regarding this subject include: the development of robust governance
structures, management schemes and policies that integrate different
sectors and administrative levels; improvement of local agricultural trade
and the rise of organic farming practices in the 1990’s as a response to
environmental concerns; improved efficiency of transportation and
thermal insulation (indirectly related to climate issues); specific policy-
making regarding sea level rise and its risks to biodiversity; strengthening
of the work developed by Regional Natural Park (PNR) and the Natura
2000 protected area network.
Climate extreme events could endanger production infrastructure. It is not
possible to act locally to avoid them, but adaptative measures can be
adopted, such as building or reinforcing dikes around salt farms.
Protection of traditional economic activities from climate change
phenomena and its consequences, as well as the perpetuation of these
professions, is a source of concern for some of the engaged stakeholders,
such as seashell and salt farming representatives.
Not controllable locally
Climate change perception is commonly expressed in terms of seasonal
changes (drier summers and autumns; wetter winters and springs) and
variations regarding meteorological phenomena (less frequent snowing,
more frequent storms, fewer but hotter summers).
Rise of both water temperature and sea level are extremely relevant
elements for seashell farming. These issues are faced through the
adoption of adaptative measures, such as production relocation to more
appropriate zones.
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Access to climate information is an important driver of adaptation,
especially for seashell farming.
Not climate-related trends, challenges, and desires
Controllable locally
Over the past decade, some of the main activities in the region have been
affected by not-climate related trends which were, at least partially, locally
controllable. Such changes include agriculture mechanization in the 1960’s
and a salt sale crisis between the 1960’s and the 1980’s, which lead to an
important rate of workers’ exodus, followed by the activity’s revival in the
late 1980’s as a result of a regrouping of local producers.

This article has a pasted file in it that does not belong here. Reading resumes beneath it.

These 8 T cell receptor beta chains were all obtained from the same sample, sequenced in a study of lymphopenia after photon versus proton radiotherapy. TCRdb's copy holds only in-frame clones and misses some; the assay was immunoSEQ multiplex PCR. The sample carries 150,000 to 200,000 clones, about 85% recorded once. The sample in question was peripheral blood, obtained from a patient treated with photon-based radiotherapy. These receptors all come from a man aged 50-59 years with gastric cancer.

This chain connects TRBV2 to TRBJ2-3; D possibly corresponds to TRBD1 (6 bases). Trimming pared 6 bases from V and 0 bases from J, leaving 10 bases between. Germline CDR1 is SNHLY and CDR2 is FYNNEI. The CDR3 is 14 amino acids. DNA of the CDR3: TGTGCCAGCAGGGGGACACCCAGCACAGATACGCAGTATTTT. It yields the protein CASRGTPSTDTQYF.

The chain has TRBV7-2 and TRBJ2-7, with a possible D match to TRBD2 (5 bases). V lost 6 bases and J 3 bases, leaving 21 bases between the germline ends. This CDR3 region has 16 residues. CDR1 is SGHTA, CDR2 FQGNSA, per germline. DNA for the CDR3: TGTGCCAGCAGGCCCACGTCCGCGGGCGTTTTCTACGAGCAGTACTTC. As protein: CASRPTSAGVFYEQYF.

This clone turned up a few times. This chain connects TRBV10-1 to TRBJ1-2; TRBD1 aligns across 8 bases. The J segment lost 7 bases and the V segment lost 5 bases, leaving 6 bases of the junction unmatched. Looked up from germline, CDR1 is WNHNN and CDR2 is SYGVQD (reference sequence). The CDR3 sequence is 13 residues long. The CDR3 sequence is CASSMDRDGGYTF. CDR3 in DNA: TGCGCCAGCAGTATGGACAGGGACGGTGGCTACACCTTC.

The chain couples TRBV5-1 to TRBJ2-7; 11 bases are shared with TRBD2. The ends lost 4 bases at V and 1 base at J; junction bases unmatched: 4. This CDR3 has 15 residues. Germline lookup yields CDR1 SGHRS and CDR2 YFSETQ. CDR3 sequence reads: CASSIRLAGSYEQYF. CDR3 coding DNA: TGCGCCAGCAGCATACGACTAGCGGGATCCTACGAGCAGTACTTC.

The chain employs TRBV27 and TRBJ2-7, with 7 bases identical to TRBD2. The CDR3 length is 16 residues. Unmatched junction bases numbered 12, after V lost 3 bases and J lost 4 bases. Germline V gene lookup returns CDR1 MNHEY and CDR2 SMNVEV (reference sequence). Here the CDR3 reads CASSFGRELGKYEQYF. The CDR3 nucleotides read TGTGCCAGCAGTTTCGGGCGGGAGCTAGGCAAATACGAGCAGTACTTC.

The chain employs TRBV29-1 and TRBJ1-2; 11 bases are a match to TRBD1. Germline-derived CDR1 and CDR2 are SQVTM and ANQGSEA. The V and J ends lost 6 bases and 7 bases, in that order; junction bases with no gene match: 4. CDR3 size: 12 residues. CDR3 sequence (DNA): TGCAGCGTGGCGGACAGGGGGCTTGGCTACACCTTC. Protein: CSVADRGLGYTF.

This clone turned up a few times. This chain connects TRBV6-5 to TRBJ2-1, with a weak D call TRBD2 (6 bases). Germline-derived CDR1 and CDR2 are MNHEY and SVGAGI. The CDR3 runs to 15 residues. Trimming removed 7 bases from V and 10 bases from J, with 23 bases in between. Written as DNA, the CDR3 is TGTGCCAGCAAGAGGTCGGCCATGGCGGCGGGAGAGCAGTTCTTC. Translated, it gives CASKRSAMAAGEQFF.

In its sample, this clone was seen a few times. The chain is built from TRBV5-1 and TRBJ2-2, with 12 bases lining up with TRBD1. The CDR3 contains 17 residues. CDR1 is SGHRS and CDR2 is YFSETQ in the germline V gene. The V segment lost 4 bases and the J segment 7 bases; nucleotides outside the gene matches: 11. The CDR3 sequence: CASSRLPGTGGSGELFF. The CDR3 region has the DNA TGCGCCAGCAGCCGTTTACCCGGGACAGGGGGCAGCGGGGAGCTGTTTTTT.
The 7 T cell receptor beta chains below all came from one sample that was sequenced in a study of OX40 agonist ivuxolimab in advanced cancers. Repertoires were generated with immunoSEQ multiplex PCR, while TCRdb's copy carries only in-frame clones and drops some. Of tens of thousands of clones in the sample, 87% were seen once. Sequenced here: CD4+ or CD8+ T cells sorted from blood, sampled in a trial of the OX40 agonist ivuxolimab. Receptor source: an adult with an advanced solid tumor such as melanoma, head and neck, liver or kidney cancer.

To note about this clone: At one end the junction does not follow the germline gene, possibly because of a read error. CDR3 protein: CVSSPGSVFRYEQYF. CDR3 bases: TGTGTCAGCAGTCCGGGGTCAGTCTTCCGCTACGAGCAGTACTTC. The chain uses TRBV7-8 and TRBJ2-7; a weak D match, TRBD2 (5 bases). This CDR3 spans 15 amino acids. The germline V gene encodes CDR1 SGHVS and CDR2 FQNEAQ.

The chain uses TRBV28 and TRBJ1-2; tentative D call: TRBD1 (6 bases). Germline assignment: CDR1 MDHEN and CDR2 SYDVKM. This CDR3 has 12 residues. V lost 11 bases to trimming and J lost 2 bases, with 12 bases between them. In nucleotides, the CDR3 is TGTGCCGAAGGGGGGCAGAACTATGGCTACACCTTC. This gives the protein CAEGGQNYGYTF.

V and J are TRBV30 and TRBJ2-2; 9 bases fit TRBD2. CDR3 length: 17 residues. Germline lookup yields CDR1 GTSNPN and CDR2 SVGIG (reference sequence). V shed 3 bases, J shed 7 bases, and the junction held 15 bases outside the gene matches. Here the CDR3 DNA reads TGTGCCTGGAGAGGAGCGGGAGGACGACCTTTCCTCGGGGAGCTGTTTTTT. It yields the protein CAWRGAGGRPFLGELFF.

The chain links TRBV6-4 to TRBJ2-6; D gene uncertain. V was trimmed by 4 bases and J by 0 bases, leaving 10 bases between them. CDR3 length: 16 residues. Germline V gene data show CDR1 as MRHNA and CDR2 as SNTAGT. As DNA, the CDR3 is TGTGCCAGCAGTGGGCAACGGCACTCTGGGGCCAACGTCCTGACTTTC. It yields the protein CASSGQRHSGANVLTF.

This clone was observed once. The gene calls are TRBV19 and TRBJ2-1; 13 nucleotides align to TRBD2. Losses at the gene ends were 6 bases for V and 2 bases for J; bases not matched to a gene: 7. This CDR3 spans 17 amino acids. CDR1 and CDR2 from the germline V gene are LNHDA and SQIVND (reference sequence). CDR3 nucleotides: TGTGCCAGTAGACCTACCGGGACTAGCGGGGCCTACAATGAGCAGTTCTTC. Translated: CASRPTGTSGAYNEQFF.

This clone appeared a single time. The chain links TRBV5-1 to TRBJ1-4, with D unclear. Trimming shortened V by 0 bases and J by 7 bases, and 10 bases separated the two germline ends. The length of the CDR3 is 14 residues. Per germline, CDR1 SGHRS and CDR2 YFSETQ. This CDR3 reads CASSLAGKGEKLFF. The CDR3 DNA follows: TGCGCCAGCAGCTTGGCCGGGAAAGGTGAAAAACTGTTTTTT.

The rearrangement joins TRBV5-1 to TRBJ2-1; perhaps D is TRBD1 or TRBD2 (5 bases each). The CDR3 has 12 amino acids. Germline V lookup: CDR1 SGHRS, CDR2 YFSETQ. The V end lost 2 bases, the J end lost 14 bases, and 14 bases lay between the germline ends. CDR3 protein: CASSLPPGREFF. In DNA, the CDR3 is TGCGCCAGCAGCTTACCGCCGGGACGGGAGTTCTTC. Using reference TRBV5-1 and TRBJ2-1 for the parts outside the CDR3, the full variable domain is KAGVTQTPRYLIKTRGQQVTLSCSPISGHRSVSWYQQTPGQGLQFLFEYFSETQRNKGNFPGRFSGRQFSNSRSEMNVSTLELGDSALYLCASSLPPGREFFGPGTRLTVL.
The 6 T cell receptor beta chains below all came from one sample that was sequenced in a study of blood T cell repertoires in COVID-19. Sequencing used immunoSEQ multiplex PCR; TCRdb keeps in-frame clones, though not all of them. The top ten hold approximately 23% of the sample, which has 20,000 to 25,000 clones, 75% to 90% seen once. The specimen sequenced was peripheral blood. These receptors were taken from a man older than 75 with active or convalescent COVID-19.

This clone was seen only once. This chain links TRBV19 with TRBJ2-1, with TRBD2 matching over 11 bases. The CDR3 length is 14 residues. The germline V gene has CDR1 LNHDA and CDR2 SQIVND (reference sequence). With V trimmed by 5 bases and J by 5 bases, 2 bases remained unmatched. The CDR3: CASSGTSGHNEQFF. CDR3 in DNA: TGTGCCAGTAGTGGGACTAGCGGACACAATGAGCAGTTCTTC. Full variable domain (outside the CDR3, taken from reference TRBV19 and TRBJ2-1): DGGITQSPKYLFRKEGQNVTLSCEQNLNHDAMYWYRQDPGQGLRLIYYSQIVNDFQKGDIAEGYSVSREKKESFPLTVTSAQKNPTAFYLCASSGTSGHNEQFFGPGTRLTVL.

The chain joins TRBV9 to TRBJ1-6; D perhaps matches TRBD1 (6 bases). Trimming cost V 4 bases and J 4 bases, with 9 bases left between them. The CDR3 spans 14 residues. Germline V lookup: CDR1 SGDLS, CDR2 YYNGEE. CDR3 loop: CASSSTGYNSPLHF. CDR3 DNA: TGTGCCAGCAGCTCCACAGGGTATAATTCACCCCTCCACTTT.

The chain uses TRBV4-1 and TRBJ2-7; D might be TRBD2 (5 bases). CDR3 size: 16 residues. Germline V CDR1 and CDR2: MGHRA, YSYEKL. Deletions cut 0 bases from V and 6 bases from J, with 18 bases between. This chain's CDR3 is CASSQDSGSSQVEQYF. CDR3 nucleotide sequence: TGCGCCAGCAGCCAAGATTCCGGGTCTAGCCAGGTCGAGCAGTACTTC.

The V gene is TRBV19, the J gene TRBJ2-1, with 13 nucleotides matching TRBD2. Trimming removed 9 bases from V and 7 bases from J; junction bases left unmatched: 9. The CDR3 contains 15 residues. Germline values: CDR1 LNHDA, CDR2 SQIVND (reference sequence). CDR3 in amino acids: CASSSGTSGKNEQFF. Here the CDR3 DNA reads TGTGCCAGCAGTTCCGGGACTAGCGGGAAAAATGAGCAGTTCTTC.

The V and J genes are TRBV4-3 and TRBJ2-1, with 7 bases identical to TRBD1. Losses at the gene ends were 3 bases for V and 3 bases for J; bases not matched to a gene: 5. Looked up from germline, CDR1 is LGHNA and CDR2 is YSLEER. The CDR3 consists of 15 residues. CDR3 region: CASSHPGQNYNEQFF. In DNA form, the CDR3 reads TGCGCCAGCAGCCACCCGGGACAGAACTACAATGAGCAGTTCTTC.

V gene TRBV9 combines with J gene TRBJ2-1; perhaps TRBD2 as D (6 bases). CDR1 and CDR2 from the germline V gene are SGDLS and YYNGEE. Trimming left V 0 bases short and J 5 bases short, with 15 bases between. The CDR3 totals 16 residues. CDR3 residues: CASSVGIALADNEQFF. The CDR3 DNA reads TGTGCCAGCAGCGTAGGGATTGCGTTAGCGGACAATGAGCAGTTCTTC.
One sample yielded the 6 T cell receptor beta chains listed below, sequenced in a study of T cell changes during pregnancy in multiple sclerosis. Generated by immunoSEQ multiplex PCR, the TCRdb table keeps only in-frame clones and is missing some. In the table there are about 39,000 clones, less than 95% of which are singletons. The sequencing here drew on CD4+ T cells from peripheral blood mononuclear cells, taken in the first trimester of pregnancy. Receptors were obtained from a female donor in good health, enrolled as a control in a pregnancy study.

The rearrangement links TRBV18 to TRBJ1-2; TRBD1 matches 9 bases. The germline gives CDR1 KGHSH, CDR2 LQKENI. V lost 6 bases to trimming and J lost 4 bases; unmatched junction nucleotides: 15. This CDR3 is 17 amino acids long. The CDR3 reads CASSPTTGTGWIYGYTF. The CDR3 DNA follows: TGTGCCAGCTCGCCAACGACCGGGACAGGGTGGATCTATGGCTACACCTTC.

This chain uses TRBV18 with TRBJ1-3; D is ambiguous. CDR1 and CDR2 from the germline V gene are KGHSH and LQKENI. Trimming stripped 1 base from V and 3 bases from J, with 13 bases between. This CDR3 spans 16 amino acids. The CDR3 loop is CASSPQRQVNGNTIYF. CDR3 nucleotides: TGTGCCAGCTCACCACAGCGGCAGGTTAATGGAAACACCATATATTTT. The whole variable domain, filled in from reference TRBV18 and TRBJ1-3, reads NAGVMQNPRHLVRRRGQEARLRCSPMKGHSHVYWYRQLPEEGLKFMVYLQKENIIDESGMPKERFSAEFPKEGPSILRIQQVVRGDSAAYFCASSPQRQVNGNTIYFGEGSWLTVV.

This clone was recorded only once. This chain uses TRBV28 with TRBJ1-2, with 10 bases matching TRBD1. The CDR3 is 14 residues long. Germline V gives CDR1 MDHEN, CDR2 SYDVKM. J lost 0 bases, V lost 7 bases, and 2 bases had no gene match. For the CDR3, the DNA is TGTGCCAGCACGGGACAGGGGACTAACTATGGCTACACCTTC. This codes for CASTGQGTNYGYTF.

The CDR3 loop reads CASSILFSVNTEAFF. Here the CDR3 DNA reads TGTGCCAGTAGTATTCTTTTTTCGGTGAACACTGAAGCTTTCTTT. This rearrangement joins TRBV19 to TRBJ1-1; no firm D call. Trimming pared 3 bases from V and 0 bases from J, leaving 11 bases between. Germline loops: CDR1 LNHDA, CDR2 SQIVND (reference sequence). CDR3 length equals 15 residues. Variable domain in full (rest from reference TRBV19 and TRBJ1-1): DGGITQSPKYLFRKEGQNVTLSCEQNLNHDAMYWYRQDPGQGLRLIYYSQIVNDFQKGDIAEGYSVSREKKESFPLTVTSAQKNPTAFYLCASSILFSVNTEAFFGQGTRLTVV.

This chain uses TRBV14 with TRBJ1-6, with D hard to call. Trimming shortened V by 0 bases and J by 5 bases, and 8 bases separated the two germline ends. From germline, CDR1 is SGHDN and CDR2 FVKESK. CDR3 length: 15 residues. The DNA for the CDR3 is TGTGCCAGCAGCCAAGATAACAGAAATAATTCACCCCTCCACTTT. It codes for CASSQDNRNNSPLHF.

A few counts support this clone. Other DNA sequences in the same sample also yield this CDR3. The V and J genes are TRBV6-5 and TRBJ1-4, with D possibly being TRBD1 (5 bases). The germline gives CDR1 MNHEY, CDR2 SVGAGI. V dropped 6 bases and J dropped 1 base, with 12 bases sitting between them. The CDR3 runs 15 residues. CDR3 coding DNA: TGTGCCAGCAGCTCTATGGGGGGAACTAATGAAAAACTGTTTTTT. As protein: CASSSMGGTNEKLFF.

There is an important participation of organic agriculture in the territory.
In addition to organic practices, current and future concerns in this field
are related to strengthening the social and economic links between
farmers and clients at a local level, which is driven by both local
consumption and tourism-related demands.
In the past 15 years, mortality in cultivated oyster population is a critical
issue for the perpetuation of seashell farming. This phenomenon has been
found to be driven by a virus which rests incubated in cold water and until
surpassing a given temperature threshold. At that point, the dormant virus
is brought into activity. This activation temperature has decreased from 19
°C to 16 °C over the past years, which indicates that even if climate change
is not the main cause, it certainly plays a relevant role in intensifying the
issue in terms of surface water temperature increase. Production is even
more affected in summertime, when hot and anoxic water have led to an
oyster mortality rate up to 70-80%. To overcome this loss during the high
touristic season, producers have resorted to production diversification,
with support of IFREMER
. Additionally, production relocation and new
commercialization methods, resulting from local mobilization and
coordination between oyster farmers, have been put in place.
Regarding coastal management, past changes to the shore and the
contrast regarding primary versus tourism-driven activities have impacted
the economy and the habitat if the Gulf. By the end of the 19th century, an
important number of people who had previously left the region, mainly for
professional reasons, returned to live full-time or seasonally in the
territory. They were attracted by local characteristics such as biodiversity,
“the French institute that undertakes research and expert assessments to advance knowledge on the
oceans and their resources, monitor the marine environment and foster the sustainable development of
maritime activities” (IFREMER, 2018)